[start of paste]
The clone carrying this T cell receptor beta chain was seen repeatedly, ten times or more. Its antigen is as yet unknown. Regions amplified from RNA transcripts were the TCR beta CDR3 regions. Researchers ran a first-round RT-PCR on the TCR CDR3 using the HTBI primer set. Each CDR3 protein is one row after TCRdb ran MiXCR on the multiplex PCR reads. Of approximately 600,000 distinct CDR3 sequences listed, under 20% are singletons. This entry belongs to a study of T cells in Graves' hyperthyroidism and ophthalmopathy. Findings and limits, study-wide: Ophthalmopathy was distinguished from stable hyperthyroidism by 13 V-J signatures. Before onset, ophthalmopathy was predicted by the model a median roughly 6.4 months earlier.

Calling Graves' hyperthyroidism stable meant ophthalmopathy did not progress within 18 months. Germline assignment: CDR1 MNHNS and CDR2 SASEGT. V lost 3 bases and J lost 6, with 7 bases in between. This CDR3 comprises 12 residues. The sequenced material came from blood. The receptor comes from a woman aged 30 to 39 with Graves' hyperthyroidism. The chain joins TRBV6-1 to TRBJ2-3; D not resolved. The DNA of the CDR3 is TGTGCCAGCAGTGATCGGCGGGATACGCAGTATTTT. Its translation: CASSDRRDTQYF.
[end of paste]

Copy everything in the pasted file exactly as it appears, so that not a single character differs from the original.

The clone carrying this T cell receptor beta chain was seen repeatedly, ten times or more. Its antigen is as yet unknown. Regions amplified from RNA transcripts were the TCR beta CDR3 regions. Researchers ran a first-round RT-PCR on the TCR CDR3 using the HTBI primer set. Each CDR3 protein is one row after TCRdb ran MiXCR on the multiplex PCR reads. Of approximately 600,000 distinct CDR3 sequences listed, under 20% are singletons. This entry belongs to a study of T cells in Graves' hyperthyroidism and ophthalmopathy. Findings and limits, study-wide: Ophthalmopathy was distinguished from stable hyperthyroidism by 13 V-J signatures. Before onset, ophthalmopathy was predicted by the model a median roughly 6.4 months earlier.

Calling Graves' hyperthyroidism stable meant ophthalmopathy did not progress within 18 months. Germline assignment: CDR1 MNHNS and CDR2 SASEGT. V lost 3 bases and J lost 6, with 7 bases in between. This CDR3 comprises 12 residues. The sequenced material came from blood. The receptor comes from a woman aged 30 to 39 with Graves' hyperthyroidism. The chain joins TRBV6-1 to TRBJ2-3; D not resolved. The DNA of the CDR3 is TGTGCCAGCAGTGATCGGCGGGATACGCAGTATTTT. Its translation: CASSDRRDTQYF.